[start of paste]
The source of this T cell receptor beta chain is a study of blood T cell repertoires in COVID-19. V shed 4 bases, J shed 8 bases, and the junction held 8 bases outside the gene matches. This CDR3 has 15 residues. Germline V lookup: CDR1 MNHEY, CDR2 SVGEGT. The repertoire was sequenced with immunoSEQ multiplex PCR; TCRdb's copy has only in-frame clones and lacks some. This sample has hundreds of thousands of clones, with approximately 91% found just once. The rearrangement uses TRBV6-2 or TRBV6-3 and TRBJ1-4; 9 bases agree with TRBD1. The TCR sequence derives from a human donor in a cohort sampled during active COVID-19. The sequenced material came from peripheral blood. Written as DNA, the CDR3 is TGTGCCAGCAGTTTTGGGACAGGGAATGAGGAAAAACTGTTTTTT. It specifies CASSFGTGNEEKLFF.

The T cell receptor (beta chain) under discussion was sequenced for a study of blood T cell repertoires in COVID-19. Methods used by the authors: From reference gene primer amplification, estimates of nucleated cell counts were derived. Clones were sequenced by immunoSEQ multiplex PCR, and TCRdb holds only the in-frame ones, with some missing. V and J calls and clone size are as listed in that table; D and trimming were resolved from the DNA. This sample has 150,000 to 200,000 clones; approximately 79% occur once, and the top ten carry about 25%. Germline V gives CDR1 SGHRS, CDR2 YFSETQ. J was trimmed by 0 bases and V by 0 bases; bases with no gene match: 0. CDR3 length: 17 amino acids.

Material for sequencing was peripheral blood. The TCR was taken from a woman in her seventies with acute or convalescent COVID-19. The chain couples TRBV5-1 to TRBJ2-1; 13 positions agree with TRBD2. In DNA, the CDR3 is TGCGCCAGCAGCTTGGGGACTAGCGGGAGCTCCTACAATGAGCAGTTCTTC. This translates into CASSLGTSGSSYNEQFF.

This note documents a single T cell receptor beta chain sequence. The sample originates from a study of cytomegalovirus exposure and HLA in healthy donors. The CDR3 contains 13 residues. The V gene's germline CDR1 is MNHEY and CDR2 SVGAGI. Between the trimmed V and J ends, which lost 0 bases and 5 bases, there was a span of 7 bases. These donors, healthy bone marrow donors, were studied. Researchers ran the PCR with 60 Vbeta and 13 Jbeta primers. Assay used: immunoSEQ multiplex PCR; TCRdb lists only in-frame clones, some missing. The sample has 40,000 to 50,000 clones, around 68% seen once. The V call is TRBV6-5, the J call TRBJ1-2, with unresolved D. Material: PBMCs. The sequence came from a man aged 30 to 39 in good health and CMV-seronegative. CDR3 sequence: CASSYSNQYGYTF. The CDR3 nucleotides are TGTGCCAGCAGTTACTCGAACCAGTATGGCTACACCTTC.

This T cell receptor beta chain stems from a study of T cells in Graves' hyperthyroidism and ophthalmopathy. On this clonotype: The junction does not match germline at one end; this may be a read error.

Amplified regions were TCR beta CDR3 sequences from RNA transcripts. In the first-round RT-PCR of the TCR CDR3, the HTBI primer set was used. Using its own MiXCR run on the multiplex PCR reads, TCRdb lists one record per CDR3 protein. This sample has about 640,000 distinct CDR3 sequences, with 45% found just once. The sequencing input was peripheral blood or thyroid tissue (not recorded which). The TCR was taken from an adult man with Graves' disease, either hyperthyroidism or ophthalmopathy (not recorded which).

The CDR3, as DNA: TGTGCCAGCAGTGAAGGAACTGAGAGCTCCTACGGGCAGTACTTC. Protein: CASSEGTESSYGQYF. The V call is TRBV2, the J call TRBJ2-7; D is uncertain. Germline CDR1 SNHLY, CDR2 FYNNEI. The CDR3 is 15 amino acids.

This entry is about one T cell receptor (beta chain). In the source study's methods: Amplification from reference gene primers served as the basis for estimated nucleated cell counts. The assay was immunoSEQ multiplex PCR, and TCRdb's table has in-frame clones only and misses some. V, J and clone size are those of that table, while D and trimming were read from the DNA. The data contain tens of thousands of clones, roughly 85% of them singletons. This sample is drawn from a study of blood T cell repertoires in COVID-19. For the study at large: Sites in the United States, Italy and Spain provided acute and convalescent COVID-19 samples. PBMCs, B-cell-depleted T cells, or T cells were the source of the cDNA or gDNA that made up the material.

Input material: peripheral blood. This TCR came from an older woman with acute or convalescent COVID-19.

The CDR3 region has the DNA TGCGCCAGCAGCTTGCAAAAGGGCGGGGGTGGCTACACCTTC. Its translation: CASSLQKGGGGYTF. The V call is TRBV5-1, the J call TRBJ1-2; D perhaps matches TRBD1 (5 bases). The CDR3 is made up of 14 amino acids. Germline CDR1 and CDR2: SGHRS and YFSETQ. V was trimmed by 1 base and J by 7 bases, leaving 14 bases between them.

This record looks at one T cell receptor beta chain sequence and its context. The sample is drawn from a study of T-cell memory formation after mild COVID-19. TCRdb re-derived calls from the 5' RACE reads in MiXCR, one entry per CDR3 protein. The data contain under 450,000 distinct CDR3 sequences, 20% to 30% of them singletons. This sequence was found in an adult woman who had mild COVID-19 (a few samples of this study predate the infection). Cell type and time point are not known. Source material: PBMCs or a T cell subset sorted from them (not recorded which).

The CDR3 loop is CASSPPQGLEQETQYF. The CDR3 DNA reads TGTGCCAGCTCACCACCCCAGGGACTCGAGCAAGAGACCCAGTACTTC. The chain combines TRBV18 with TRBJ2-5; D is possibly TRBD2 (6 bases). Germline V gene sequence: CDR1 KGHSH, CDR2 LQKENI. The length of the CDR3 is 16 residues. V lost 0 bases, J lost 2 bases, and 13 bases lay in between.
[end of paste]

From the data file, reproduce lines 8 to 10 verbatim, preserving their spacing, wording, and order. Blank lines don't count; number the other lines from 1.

This entry is about one T cell receptor (beta chain). In the source study's methods: Amplification from reference gene primers served as the basis for estimated nucleated cell counts. The assay was immunoSEQ multiplex PCR, and TCRdb's table has in-frame clones only and misses some. V, J and clone size are those of that table, while D and trimming were read from the DNA. The data contain tens of thousands of clones, roughly 85% of them singletons. This sample is drawn from a study of blood T cell repertoires in COVID-19. For the study at large: Sites in the United States, Italy and Spain provided acute and convalescent COVID-19 samples. PBMCs, B-cell-depleted T cells, or T cells were the source of the cDNA or gDNA that made up the material.

Input material: peripheral blood. This TCR came from an older woman with acute or convalescent COVID-19.

The CDR3 region has the DNA TGCGCCAGCAGCTTGCAAAAGGGCGGGGGTGGCTACACCTTC. Its translation: CASSLQKGGGGYTF. The V call is TRBV5-1, the J call TRBJ1-2; D perhaps matches TRBD1 (5 bases). The CDR3 is made up of 14 amino acids. Germline CDR1 and CDR2: SGHRS and YFSETQ. V was trimmed by 1 base and J by 7 bases, leaving 14 bases between them.